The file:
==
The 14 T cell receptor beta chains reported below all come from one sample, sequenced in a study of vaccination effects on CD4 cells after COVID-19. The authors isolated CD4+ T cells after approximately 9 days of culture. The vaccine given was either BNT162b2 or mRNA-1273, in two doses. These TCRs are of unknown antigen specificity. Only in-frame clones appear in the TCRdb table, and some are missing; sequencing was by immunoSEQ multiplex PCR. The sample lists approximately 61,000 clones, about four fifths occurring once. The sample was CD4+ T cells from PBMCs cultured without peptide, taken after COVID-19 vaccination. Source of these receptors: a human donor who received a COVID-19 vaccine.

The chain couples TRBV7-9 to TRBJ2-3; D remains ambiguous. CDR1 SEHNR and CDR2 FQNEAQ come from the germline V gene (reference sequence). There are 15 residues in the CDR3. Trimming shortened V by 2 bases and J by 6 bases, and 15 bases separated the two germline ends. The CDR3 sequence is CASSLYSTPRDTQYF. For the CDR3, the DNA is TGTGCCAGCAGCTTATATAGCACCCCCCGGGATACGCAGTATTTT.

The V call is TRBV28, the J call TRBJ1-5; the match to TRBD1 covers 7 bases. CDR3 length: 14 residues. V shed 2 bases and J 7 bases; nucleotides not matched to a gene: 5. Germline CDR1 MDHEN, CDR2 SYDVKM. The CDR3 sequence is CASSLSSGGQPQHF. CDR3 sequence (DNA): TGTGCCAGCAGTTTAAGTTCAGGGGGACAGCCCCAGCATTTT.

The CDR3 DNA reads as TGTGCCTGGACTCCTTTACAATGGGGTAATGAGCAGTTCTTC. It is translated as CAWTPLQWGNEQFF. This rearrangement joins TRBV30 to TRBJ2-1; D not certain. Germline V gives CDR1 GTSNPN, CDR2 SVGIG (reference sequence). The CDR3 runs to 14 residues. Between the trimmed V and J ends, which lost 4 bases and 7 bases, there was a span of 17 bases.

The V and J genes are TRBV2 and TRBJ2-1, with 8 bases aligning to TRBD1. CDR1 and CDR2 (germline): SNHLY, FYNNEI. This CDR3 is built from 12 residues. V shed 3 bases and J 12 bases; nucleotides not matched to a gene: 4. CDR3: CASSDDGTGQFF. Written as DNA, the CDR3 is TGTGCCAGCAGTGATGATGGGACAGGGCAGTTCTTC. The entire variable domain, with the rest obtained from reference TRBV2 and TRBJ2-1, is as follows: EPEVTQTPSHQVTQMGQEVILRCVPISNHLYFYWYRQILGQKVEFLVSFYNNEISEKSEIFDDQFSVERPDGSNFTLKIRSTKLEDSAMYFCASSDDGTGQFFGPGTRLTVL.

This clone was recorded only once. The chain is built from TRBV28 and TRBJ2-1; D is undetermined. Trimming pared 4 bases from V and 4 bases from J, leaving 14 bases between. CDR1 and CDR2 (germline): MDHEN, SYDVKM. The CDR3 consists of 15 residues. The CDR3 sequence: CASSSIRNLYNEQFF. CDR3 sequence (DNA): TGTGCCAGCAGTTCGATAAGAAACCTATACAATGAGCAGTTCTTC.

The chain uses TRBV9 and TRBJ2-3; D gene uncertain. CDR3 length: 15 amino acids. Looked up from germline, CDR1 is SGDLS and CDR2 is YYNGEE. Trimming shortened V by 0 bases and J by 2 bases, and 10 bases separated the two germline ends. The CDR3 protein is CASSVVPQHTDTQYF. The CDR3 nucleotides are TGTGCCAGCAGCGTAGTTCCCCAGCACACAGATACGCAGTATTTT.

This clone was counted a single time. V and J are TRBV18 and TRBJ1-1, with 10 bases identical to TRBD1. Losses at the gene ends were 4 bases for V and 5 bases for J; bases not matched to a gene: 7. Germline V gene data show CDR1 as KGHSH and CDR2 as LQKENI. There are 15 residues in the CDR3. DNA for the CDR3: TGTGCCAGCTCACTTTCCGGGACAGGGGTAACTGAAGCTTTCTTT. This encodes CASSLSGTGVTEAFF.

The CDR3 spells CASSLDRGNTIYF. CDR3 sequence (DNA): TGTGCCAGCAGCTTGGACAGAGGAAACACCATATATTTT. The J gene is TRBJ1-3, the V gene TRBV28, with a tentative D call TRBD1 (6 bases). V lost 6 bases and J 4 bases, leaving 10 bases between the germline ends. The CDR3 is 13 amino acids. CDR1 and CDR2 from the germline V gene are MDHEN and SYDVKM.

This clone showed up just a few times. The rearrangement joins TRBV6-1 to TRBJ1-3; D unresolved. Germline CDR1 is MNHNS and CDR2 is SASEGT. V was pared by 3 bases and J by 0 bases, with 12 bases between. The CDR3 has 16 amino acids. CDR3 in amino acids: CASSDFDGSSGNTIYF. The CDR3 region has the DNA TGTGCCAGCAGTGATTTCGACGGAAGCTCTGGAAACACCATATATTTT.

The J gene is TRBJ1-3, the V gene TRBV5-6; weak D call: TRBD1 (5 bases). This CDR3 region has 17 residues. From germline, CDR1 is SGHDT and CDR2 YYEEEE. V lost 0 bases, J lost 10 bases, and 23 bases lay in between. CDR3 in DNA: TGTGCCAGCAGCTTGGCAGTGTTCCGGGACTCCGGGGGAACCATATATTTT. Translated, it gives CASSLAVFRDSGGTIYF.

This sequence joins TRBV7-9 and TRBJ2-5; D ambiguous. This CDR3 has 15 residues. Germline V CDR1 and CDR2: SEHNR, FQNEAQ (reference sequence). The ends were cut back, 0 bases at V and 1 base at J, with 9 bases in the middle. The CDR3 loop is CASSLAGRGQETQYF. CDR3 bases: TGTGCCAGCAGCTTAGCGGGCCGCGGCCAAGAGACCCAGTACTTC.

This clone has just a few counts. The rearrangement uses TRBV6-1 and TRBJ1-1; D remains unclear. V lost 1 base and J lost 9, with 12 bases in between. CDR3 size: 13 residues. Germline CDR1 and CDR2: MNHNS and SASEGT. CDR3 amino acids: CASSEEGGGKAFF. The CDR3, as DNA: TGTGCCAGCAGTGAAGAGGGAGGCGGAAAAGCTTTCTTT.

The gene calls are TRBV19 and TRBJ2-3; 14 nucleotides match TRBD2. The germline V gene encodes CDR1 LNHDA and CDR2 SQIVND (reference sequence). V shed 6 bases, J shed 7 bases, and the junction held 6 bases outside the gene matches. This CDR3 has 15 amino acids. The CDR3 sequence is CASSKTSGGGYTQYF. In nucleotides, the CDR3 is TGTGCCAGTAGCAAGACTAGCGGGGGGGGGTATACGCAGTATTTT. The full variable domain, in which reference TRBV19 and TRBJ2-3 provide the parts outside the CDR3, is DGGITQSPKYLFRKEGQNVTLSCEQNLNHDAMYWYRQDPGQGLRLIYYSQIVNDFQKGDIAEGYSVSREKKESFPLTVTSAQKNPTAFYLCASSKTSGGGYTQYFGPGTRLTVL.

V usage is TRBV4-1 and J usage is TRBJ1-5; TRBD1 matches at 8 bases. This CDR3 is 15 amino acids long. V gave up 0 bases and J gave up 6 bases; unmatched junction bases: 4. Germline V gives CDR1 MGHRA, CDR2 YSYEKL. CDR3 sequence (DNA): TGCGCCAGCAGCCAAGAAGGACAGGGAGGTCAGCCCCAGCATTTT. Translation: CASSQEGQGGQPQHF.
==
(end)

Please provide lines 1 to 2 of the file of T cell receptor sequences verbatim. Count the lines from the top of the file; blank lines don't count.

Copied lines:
The 14 T cell receptor beta chains reported below all come from one sample, sequenced in a study of vaccination effects on CD4 cells after COVID-19. The authors isolated CD4+ T cells after approximately 9 days of culture. The vaccine given was either BNT162b2 or mRNA-1273, in two doses. These TCRs are of unknown antigen specificity. Only in-frame clones appear in the TCRdb table, and some are missing; sequencing was by immunoSEQ multiplex PCR. The sample lists approximately 61,000 clones, about four fifths occurring once. The sample was CD4+ T cells from PBMCs cultured without peptide, taken after COVID-19 vaccination. Source of these receptors: a human donor who received a COVID-19 vaccine.

The chain couples TRBV7-9 to TRBJ2-3; D remains ambiguous. CDR1 SEHNR and CDR2 FQNEAQ come from the germline V gene (reference sequence). There are 15 residues in the CDR3. Trimming shortened V by 2 bases and J by 6 bases, and 15 bases separated the two germline ends. The CDR3 sequence is CASSLYSTPRDTQYF. For the CDR3, the DNA is TGTGCCAGCAGCTTATATAGCACCCCCCGGGATACGCAGTATTTT.